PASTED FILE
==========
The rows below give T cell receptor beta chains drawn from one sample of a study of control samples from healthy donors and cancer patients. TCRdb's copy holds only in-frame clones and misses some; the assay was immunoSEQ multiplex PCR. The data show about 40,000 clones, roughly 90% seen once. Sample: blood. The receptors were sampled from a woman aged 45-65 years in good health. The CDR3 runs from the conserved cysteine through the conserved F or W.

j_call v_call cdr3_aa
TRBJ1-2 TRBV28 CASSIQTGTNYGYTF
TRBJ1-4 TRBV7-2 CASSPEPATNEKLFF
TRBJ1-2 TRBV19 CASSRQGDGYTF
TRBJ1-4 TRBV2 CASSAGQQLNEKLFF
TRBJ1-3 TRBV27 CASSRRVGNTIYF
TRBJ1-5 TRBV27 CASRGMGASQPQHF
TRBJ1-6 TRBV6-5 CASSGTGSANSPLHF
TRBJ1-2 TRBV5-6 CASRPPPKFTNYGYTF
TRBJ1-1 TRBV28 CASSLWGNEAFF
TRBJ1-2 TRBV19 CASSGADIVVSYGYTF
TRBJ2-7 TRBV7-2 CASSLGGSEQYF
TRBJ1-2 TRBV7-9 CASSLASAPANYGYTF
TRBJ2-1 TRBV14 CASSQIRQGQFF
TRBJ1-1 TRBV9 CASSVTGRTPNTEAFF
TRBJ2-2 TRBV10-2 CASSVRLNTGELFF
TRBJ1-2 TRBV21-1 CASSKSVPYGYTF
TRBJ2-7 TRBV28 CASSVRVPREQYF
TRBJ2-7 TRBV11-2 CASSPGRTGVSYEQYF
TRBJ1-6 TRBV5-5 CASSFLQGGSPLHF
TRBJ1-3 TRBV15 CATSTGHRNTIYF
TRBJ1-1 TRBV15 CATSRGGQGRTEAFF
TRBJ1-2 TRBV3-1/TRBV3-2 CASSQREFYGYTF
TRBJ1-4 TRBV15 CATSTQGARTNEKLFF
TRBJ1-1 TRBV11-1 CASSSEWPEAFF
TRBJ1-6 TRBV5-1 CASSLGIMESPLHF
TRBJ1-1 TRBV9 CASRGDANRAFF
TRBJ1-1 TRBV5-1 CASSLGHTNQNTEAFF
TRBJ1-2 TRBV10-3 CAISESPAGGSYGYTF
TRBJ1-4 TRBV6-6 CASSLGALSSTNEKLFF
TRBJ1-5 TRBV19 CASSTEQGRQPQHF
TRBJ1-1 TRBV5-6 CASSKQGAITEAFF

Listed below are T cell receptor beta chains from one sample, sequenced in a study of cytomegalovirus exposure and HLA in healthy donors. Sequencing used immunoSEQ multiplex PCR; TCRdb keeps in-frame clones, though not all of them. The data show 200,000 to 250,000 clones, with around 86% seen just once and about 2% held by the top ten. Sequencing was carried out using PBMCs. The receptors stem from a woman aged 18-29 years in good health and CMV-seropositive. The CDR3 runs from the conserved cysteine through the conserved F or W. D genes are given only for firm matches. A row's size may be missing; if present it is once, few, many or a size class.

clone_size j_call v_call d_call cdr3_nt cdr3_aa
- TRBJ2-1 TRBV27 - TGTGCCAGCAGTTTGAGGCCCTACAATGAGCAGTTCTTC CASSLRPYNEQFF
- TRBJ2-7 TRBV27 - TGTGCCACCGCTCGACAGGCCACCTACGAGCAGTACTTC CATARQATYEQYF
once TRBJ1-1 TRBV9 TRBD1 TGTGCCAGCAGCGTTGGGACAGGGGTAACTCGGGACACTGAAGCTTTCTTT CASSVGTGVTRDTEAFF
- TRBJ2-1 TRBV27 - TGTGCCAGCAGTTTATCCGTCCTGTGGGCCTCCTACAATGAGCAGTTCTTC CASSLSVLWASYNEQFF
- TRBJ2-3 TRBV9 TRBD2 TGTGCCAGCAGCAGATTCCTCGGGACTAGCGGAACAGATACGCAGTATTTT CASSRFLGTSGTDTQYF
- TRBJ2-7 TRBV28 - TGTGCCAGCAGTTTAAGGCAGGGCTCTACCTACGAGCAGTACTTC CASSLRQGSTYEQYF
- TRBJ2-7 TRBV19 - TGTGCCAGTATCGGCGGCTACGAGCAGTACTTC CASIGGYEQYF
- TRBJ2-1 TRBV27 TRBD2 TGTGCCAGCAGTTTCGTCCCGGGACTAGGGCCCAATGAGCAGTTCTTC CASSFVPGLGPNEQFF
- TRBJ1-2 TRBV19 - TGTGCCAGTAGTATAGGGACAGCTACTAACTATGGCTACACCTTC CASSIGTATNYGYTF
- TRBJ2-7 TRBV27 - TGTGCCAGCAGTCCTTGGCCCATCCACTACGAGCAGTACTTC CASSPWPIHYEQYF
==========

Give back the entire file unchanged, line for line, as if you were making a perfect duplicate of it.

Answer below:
The rows below give T cell receptor beta chains drawn from one sample of a study of control samples from healthy donors and cancer patients. TCRdb's copy holds only in-frame clones and misses some; the assay was immunoSEQ multiplex PCR. The data show about 40,000 clones, roughly 90% seen once. Sample: blood. The receptors were sampled from a woman aged 45-65 years in good health. The CDR3 runs from the conserved cysteine through the conserved F or W.

j_call v_call cdr3_aa
TRBJ1-2 TRBV28 CASSIQTGTNYGYTF
TRBJ1-4 TRBV7-2 CASSPEPATNEKLFF
TRBJ1-2 TRBV19 CASSRQGDGYTF
TRBJ1-4 TRBV2 CASSAGQQLNEKLFF
TRBJ1-3 TRBV27 CASSRRVGNTIYF
TRBJ1-5 TRBV27 CASRGMGASQPQHF
TRBJ1-6 TRBV6-5 CASSGTGSANSPLHF
TRBJ1-2 TRBV5-6 CASRPPPKFTNYGYTF
TRBJ1-1 TRBV28 CASSLWGNEAFF
TRBJ1-2 TRBV19 CASSGADIVVSYGYTF
TRBJ2-7 TRBV7-2 CASSLGGSEQYF
TRBJ1-2 TRBV7-9 CASSLASAPANYGYTF
TRBJ2-1 TRBV14 CASSQIRQGQFF
TRBJ1-1 TRBV9 CASSVTGRTPNTEAFF
TRBJ2-2 TRBV10-2 CASSVRLNTGELFF
TRBJ1-2 TRBV21-1 CASSKSVPYGYTF
TRBJ2-7 TRBV28 CASSVRVPREQYF
TRBJ2-7 TRBV11-2 CASSPGRTGVSYEQYF
TRBJ1-6 TRBV5-5 CASSFLQGGSPLHF
TRBJ1-3 TRBV15 CATSTGHRNTIYF
TRBJ1-1 TRBV15 CATSRGGQGRTEAFF
TRBJ1-2 TRBV3-1/TRBV3-2 CASSQREFYGYTF
TRBJ1-4 TRBV15 CATSTQGARTNEKLFF
TRBJ1-1 TRBV11-1 CASSSEWPEAFF
TRBJ1-6 TRBV5-1 CASSLGIMESPLHF
TRBJ1-1 TRBV9 CASRGDANRAFF
TRBJ1-1 TRBV5-1 CASSLGHTNQNTEAFF
TRBJ1-2 TRBV10-3 CAISESPAGGSYGYTF
TRBJ1-4 TRBV6-6 CASSLGALSSTNEKLFF
TRBJ1-5 TRBV19 CASSTEQGRQPQHF
TRBJ1-1 TRBV5-6 CASSKQGAITEAFF

Listed below are T cell receptor beta chains from one sample, sequenced in a study of cytomegalovirus exposure and HLA in healthy donors. Sequencing used immunoSEQ multiplex PCR; TCRdb keeps in-frame clones, though not all of them. The data show 200,000 to 250,000 clones, with around 86% seen just once and about 2% held by the top ten. Sequencing was carried out using PBMCs. The receptors stem from a woman aged 18-29 years in good health and CMV-seropositive. The CDR3 runs from the conserved cysteine through the conserved F or W. D genes are given only for firm matches. A row's size may be missing; if present it is once, few, many or a size class.

clone_size j_call v_call d_call cdr3_nt cdr3_aa
- TRBJ2-1 TRBV27 - TGTGCCAGCAGTTTGAGGCCCTACAATGAGCAGTTCTTC CASSLRPYNEQFF
- TRBJ2-7 TRBV27 - TGTGCCACCGCTCGACAGGCCACCTACGAGCAGTACTTC CATARQATYEQYF
once TRBJ1-1 TRBV9 TRBD1 TGTGCCAGCAGCGTTGGGACAGGGGTAACTCGGGACACTGAAGCTTTCTTT CASSVGTGVTRDTEAFF
- TRBJ2-1 TRBV27 - TGTGCCAGCAGTTTATCCGTCCTGTGGGCCTCCTACAATGAGCAGTTCTTC CASSLSVLWASYNEQFF
- TRBJ2-3 TRBV9 TRBD2 TGTGCCAGCAGCAGATTCCTCGGGACTAGCGGAACAGATACGCAGTATTTT CASSRFLGTSGTDTQYF
- TRBJ2-7 TRBV28 - TGTGCCAGCAGTTTAAGGCAGGGCTCTACCTACGAGCAGTACTTC CASSLRQGSTYEQYF
- TRBJ2-7 TRBV19 - TGTGCCAGTATCGGCGGCTACGAGCAGTACTTC CASIGGYEQYF
- TRBJ2-1 TRBV27 TRBD2 TGTGCCAGCAGTTTCGTCCCGGGACTAGGGCCCAATGAGCAGTTCTTC CASSFVPGLGPNEQFF
- TRBJ1-2 TRBV19 - TGTGCCAGTAGTATAGGGACAGCTACTAACTATGGCTACACCTTC CASSIGTATNYGYTF
- TRBJ2-7 TRBV27 - TGTGCCAGCAGTCCTTGGCCCATCCACTACGAGCAGTACTTC CASSPWPIHYEQYF